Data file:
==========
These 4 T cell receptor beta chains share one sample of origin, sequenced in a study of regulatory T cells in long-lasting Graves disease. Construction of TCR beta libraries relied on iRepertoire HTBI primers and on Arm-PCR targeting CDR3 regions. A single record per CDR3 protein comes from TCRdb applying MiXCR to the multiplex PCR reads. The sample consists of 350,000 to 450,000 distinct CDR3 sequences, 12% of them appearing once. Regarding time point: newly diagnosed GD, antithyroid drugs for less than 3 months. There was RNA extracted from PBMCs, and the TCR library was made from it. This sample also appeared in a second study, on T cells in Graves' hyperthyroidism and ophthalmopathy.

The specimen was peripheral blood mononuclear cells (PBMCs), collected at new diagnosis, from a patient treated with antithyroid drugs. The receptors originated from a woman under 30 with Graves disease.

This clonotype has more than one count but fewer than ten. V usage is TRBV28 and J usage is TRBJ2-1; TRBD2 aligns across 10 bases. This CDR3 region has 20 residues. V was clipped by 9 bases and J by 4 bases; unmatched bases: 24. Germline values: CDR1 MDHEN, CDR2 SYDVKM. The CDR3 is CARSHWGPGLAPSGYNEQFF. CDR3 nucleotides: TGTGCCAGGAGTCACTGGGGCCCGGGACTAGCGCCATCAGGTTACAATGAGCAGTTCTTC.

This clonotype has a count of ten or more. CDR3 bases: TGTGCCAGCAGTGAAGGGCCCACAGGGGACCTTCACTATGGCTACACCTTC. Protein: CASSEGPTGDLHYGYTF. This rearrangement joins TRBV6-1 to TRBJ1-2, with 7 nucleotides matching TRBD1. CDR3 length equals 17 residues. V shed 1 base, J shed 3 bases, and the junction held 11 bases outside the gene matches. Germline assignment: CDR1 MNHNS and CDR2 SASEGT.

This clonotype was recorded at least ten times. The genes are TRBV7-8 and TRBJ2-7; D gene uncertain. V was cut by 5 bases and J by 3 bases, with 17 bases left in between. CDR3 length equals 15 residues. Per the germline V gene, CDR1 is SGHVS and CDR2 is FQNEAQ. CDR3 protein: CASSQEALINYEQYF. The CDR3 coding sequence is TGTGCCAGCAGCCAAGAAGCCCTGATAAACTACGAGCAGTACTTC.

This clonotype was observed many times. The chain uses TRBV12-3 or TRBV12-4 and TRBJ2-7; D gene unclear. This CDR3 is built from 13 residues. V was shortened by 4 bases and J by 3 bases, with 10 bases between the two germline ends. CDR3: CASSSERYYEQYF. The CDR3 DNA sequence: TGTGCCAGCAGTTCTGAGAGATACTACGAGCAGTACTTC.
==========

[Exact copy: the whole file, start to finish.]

These 4 T cell receptor beta chains share one sample of origin, sequenced in a study of regulatory T cells in long-lasting Graves disease. Construction of TCR beta libraries relied on iRepertoire HTBI primers and on Arm-PCR targeting CDR3 regions. A single record per CDR3 protein comes from TCRdb applying MiXCR to the multiplex PCR reads. The sample consists of 350,000 to 450,000 distinct CDR3 sequences, 12% of them appearing once. Regarding time point: newly diagnosed GD, antithyroid drugs for less than 3 months. There was RNA extracted from PBMCs, and the TCR library was made from it. This sample also appeared in a second study, on T cells in Graves' hyperthyroidism and ophthalmopathy.

The specimen was peripheral blood mononuclear cells (PBMCs), collected at new diagnosis, from a patient treated with antithyroid drugs. The receptors originated from a woman under 30 with Graves disease.

This clonotype has more than one count but fewer than ten. V usage is TRBV28 and J usage is TRBJ2-1; TRBD2 aligns across 10 bases. This CDR3 region has 20 residues. V was clipped by 9 bases and J by 4 bases; unmatched bases: 24. Germline values: CDR1 MDHEN, CDR2 SYDVKM. The CDR3 is CARSHWGPGLAPSGYNEQFF. CDR3 nucleotides: TGTGCCAGGAGTCACTGGGGCCCGGGACTAGCGCCATCAGGTTACAATGAGCAGTTCTTC.

This clonotype has a count of ten or more. CDR3 bases: TGTGCCAGCAGTGAAGGGCCCACAGGGGACCTTCACTATGGCTACACCTTC. Protein: CASSEGPTGDLHYGYTF. This rearrangement joins TRBV6-1 to TRBJ1-2, with 7 nucleotides matching TRBD1. CDR3 length equals 17 residues. V shed 1 base, J shed 3 bases, and the junction held 11 bases outside the gene matches. Germline assignment: CDR1 MNHNS and CDR2 SASEGT.

This clonotype was recorded at least ten times. The genes are TRBV7-8 and TRBJ2-7; D gene uncertain. V was cut by 5 bases and J by 3 bases, with 17 bases left in between. CDR3 length equals 15 residues. Per the germline V gene, CDR1 is SGHVS and CDR2 is FQNEAQ. CDR3 protein: CASSQEALINYEQYF. The CDR3 coding sequence is TGTGCCAGCAGCCAAGAAGCCCTGATAAACTACGAGCAGTACTTC.

This clonotype was observed many times. The chain uses TRBV12-3 or TRBV12-4 and TRBJ2-7; D gene unclear. This CDR3 is built from 13 residues. V was shortened by 4 bases and J by 3 bases, with 10 bases between the two germline ends. CDR3: CASSSERYYEQYF. The CDR3 DNA sequence: TGTGCCAGCAGTTCTGAGAGATACTACGAGCAGTACTTC.